Metallica rocked the crowd at Glastonbury out on Saturday night, and proved that heavy metal has a place at the annual musical event, despite the nay saying of some vocal critics. The Glastonbury festival is Britain’s biggest one, and though it has generally featured musical acts which have a hippie ethos, the audience welcomed the heavy metal band Metallica with thunderous applause.
A short film that was shown before Metallica performed, about a traditional English fox hunt, concluded with the fox hunters being shot by bears. The “bears” were actually the members of Metallica in bear costumes. Then, there was a message on the screen that read: “Are you ready for Glastallica?”
Fans were lined up on the Pyramid Stage where Metallica performed. They waved Metallica flags and T-shirts with the phrase “Peace, Love & Metal” on them, reminiscent of the motto from the 1960s, “Peace, Love, & Dope.”
Metallica invited hundreds of their fans at Glastonbury to take to the stage to watch them, and these mud-splattered fortunate few got an up-close-and-personal experience behind Lars Ulrich’s drums, listening and dancing to the music of the U.S. group which has sold over 120 million albums.
Metallica opened up their set with the song Creeping Death, and then launched into another of their hits, For Whom the Bell Tolls. The third song of Metallica’s set was “Wherever I May Roam,” and it was a great song to showcase the talents of bassist Robert Trujillo. Frontman James Hetfield was determined to show the rural farm in southwest England where approximately 135,000 fans had gathered what the heavier side of music was like.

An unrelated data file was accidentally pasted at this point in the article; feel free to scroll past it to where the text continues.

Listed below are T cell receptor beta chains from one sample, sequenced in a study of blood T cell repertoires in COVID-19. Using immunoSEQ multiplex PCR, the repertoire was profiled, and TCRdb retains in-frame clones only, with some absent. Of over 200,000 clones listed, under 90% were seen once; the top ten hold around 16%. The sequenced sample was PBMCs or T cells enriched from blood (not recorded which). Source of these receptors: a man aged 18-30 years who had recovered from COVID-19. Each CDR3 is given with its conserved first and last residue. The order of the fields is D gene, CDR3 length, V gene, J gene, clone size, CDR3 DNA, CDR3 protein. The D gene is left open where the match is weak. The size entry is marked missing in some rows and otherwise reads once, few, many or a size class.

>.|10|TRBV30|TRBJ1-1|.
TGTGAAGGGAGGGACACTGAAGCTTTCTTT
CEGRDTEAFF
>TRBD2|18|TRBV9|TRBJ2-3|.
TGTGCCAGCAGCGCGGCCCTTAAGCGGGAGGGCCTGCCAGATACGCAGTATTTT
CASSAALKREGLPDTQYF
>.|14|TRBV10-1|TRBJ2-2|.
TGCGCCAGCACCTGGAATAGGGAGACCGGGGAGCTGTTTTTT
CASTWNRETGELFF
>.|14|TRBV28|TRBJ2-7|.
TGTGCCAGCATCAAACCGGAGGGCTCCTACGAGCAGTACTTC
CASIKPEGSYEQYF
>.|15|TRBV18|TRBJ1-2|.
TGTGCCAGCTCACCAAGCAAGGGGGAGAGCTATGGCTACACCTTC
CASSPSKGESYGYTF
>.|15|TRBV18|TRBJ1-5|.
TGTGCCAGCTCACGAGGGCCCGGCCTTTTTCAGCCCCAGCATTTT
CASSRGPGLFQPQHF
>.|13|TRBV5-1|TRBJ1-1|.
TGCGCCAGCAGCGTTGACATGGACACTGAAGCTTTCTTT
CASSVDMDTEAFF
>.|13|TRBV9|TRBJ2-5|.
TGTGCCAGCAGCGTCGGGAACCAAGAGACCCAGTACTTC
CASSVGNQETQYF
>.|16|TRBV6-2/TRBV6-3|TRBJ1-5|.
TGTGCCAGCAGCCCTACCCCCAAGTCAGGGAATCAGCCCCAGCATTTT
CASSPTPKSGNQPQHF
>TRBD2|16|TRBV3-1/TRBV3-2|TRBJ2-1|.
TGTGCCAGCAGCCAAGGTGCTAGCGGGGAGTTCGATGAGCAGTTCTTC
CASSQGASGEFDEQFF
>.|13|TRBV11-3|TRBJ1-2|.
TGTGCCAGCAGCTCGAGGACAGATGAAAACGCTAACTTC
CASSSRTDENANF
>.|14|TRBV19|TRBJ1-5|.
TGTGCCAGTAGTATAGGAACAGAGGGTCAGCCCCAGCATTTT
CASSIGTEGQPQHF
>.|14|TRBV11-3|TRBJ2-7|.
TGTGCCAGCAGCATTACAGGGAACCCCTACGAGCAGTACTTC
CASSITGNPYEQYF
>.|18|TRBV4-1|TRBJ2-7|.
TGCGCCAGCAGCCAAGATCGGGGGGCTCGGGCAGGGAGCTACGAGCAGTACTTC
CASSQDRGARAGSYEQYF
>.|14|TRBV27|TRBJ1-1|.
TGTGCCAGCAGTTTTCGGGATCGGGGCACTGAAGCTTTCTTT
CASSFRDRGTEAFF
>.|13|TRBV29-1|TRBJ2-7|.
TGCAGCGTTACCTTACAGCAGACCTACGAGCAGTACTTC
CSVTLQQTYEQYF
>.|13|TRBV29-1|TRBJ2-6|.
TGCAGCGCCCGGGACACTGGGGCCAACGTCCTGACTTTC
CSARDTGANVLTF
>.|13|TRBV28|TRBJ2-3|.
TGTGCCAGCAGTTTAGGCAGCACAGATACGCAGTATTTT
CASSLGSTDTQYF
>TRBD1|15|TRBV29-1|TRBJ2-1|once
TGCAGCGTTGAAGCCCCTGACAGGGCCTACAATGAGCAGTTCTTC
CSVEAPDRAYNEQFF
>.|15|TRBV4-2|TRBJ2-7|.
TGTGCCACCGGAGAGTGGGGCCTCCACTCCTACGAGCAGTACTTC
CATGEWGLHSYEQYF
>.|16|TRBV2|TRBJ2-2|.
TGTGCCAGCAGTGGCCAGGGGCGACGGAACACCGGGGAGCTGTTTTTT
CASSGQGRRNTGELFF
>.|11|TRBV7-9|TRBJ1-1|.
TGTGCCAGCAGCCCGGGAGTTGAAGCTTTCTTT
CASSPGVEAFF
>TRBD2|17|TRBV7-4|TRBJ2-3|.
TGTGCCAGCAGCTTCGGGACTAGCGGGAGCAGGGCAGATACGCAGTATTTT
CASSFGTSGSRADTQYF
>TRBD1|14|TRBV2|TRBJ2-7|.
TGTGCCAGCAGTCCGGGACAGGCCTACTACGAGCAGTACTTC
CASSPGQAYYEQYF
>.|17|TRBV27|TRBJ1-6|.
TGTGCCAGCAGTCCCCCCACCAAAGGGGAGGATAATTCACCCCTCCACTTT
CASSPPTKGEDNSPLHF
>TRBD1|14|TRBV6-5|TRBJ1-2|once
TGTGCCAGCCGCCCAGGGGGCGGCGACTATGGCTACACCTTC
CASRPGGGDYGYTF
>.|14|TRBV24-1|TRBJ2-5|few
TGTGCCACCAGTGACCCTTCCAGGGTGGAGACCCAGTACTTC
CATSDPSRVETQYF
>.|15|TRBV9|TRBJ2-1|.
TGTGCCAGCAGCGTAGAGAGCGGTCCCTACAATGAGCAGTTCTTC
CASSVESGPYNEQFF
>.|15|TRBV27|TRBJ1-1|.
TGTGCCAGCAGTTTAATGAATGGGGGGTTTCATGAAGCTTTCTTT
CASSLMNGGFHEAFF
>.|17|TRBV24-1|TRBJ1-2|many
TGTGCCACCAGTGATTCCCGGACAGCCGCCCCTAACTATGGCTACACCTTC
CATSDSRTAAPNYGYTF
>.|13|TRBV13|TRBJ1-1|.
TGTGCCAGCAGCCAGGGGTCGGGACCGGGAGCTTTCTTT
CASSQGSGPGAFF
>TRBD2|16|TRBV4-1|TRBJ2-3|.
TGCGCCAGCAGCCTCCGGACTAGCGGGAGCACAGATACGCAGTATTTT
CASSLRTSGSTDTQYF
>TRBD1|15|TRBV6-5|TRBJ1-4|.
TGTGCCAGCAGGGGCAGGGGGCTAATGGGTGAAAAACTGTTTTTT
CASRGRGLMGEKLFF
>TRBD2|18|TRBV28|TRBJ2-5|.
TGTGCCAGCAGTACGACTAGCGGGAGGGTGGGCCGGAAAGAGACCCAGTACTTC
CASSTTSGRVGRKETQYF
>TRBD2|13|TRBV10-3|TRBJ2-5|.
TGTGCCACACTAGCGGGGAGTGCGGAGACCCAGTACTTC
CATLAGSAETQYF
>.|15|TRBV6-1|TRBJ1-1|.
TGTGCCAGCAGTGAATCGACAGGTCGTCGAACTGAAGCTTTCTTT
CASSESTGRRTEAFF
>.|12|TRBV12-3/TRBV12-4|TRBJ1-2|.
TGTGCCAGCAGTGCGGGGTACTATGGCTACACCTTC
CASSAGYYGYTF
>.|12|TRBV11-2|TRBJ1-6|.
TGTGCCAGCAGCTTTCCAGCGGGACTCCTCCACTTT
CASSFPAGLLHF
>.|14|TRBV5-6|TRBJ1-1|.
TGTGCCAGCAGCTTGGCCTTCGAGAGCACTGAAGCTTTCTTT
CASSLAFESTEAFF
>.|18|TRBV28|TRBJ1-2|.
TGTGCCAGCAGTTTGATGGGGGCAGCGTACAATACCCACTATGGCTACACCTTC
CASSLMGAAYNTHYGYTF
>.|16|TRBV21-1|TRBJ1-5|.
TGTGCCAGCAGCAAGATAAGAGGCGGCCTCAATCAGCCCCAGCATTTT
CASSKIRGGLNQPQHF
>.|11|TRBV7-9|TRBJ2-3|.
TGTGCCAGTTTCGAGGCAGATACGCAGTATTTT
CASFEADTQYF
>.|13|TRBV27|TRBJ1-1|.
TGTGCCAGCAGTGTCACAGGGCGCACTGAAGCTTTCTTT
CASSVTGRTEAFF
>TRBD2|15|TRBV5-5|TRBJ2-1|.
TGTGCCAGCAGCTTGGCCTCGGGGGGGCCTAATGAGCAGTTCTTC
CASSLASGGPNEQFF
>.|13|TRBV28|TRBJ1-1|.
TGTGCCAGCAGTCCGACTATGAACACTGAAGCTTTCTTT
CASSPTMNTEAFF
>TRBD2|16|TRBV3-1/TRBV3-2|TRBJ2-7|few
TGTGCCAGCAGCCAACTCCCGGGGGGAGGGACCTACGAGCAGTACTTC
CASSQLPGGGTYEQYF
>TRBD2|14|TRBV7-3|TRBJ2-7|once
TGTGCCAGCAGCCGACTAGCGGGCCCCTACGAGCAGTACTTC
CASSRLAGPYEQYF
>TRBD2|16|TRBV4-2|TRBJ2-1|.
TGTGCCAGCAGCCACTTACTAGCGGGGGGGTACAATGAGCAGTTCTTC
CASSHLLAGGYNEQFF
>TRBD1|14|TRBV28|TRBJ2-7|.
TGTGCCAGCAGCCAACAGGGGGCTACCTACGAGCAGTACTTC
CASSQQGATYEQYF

Metallica engaged both their fans and newcomers to their music with blistering performances of their hits, like Enter Sandman and One. The band played for one hour and 40 minutes, showcasing their blazing-fast guitar riffs, pounding drum beat of Lars Ulrich, and the incredible vocals of James Hetfield.
The fourth song Metallica performed was Sad But True. They followed it with Fade to Black, then Cyanide, from the album Death Magnetic.
Warning the audience “It’s going to get louder,” Hetfield and the rest of Metallica then performed The Memory Remains. Hetfield asked the concert-goers to sing along, and they honored his request, in one of the many highlights of the band’s set.
More great music followed, as animated scenes of WWI soldiers where shown behind them. Metallica got the Glastonbury audience even more pumped up by playing two of their biggest hits, One and Master Of Puppets. After those two, the group then played what is arguably their most famous hit, Enter Sandman.
That marked the end of their main set, but they were called back for an encore, and Metallica — not wanting to disappoint the Glastonbury audience — came back to play a cover of Whiskey in a Jar. The final song Metallica played was Seek and Destroy from their 1983 album Kill ‘Em All. Black beach balls, with the Metallica logo on them, were released into the enthusiastic crowd as they played the final song of the evening. James Hetfield thanked the Glastonbury audience, and said “Metallica loves you, Glastonbury.”
Metallica was impressive in their debut at Glastonbury, enthralling their fans and winning over some of the other people in attendance at the music festival, such as Helen Langton from Stratford-upon-Avon in the Midlands, who stated that the group was “brilliant, amazing.”
Michael Eavis, the 78-year old founder of the event that started in 1970, invited Metallica, and then found himself having to defend his invitation to the media. Metallica proved by their amazing set that heavy metal music does, indeed, have a place at the annual Glastonbury music festival.
Written by: Douglas Cobb